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No laws govern self-driving vehicles in Colorado

"It's actually safer to be controlled by a self-driving system during the long stretches of highway. That's where it becomes the most mundane, that's where you get the most fatigue, which plays into accidents."

- Eric Berdinis, Otto Product Lead


Colorado recently made history with a beer delivery. But it wasn't the beer that made history, it was the self-driving truck that brought the beer. Budweiser was just along for the ride. Two hours, 100+ miles later, and Colorado became the first state in the nation to complete an autonomous commercial delivery within its borders.

The problem is that Colorado lawmakers haven't really dealt with this brave new world quite yet, even though the potential of self-driving technology to prevent death and serious injuries by reducing (possibly eliminating) car crashes could be huge.

"There really aren't any laws that govern self-driving vehicles in Colorado," reports Colorado Public Radio.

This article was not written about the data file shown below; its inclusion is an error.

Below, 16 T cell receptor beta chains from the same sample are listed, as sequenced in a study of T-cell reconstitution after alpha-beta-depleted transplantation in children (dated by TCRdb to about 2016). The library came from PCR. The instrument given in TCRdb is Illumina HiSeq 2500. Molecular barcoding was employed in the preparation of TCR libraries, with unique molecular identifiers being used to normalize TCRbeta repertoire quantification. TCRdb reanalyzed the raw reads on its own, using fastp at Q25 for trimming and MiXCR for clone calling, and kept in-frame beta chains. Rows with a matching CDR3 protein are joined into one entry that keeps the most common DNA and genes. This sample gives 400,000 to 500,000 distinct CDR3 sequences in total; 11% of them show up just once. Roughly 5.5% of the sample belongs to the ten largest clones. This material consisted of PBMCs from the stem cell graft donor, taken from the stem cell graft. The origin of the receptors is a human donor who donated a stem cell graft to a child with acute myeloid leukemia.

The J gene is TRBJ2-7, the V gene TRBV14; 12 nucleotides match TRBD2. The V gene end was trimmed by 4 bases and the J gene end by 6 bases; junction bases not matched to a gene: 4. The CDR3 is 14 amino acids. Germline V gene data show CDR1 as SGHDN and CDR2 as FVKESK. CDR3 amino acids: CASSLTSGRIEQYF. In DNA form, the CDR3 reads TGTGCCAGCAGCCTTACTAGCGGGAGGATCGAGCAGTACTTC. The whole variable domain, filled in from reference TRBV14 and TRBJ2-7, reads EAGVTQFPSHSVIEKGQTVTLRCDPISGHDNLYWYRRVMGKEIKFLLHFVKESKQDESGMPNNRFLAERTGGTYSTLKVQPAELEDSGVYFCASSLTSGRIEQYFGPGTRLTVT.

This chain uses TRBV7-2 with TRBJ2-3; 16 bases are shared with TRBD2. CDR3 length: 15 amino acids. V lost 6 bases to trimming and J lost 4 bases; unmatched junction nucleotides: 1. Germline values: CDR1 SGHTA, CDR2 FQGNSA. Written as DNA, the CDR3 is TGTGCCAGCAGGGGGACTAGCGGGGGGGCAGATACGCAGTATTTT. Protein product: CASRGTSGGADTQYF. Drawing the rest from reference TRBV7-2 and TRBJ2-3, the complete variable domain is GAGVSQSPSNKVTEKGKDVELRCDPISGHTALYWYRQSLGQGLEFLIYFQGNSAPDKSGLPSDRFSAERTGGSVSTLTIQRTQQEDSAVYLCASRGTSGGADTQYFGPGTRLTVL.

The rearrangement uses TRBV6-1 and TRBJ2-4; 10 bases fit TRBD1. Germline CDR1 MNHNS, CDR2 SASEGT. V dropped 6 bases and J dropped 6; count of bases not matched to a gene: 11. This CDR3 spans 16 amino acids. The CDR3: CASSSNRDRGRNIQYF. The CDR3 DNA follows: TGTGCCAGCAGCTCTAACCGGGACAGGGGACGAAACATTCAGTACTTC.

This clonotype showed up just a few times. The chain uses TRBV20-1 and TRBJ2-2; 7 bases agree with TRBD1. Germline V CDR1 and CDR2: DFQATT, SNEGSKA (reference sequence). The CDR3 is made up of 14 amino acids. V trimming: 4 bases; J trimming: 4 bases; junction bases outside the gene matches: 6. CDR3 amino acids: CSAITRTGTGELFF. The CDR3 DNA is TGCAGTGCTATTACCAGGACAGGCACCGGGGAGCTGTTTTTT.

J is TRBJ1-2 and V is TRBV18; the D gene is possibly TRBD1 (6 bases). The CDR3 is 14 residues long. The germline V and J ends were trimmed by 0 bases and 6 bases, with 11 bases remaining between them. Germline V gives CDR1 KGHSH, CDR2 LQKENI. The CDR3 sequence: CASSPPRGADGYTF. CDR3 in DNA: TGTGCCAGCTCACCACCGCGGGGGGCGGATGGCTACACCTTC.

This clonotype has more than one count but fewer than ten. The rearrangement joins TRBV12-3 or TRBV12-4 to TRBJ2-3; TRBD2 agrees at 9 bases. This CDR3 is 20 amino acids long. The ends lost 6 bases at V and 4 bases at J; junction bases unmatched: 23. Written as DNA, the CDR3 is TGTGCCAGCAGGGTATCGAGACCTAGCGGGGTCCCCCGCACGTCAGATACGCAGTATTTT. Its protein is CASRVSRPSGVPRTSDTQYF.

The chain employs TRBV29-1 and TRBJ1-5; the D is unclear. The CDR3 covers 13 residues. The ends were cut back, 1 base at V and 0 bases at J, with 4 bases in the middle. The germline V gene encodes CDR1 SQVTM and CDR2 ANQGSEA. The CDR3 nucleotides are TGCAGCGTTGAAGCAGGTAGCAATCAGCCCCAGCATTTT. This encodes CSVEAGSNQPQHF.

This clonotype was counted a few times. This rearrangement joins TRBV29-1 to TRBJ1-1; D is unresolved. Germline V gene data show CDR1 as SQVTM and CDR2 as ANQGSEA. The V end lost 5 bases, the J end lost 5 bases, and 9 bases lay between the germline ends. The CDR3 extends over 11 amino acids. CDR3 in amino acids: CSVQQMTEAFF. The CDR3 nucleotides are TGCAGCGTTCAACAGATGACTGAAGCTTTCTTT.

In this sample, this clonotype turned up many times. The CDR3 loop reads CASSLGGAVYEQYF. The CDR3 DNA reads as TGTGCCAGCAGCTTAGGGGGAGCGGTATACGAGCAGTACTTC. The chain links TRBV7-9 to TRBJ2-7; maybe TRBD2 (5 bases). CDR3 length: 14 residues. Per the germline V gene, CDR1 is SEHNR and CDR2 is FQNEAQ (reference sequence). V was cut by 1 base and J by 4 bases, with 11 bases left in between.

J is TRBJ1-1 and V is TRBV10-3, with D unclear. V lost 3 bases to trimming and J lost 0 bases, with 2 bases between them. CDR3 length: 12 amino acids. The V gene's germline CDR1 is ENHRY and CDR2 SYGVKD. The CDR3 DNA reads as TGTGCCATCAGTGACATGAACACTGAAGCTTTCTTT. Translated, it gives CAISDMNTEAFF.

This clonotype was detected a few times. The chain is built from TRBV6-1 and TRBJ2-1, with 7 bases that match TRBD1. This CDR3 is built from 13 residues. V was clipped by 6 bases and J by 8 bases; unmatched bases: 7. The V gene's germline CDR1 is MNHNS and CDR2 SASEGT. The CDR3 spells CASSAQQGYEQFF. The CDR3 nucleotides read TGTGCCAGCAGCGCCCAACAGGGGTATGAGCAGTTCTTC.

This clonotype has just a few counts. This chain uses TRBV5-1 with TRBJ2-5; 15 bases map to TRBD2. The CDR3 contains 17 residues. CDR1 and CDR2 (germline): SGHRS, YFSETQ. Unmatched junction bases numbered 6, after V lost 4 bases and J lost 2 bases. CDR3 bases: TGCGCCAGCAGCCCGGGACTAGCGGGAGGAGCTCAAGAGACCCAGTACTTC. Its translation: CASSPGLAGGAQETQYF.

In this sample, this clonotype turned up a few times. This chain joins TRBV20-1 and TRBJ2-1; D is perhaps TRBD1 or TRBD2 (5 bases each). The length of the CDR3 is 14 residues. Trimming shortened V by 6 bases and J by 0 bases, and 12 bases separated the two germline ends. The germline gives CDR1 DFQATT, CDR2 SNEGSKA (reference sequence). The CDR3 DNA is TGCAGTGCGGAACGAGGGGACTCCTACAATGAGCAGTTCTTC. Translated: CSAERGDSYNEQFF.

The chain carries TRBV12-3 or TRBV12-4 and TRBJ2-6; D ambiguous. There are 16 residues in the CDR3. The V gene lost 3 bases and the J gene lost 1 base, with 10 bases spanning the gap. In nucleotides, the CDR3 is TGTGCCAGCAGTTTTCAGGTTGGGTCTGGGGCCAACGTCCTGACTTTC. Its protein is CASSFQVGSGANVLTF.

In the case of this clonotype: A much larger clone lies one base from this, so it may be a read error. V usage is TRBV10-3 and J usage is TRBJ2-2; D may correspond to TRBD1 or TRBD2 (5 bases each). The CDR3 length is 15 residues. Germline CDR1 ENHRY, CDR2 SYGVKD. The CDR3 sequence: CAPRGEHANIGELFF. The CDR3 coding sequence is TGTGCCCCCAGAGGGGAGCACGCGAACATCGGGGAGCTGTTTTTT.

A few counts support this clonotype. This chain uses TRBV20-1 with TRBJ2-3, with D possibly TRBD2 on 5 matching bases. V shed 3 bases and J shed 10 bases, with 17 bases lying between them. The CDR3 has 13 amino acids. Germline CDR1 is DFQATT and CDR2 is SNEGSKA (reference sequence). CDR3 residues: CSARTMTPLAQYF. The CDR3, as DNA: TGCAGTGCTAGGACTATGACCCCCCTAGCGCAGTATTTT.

Autonomous vehicles, or "robot cars," as you prefer, may indeed be safer than the current situation, as Otto employee Eric Berdinis asserts. (Otto is the company that outfits big rigs with self-driving technology.) "It's actually safer," Berdinis said, "to be controlled by a self-driving system during the long stretches of highway."

And that may be true.

In our state, as Colorado Public Radio reports, fatal crashes were up 10 percent in 2015. Apparently, human error caused 92 percent of those crashes. Self-driving cars would likely eliminate much of what we attribute to human error, be it driving while drunk, stoned, sleepy, or distracted by an iPhone. That's because computers don't drive while drunk and they don't get distracted by iPhones.

That said, lawmakers will need to figure out how and in what manner to regulate the industry, as the technology develops. We can be certain that human error will be a continuing factor, even as self-driving cars begin to replace humans, and as the technology is in its infancy, it may also cause its own share of wrecks.

We'll need to figure out how we want to deal with that reality.

Read more: Thanks To Beer, Robot Trucks Are Now A Reality. Is Colorado Ready For That? 

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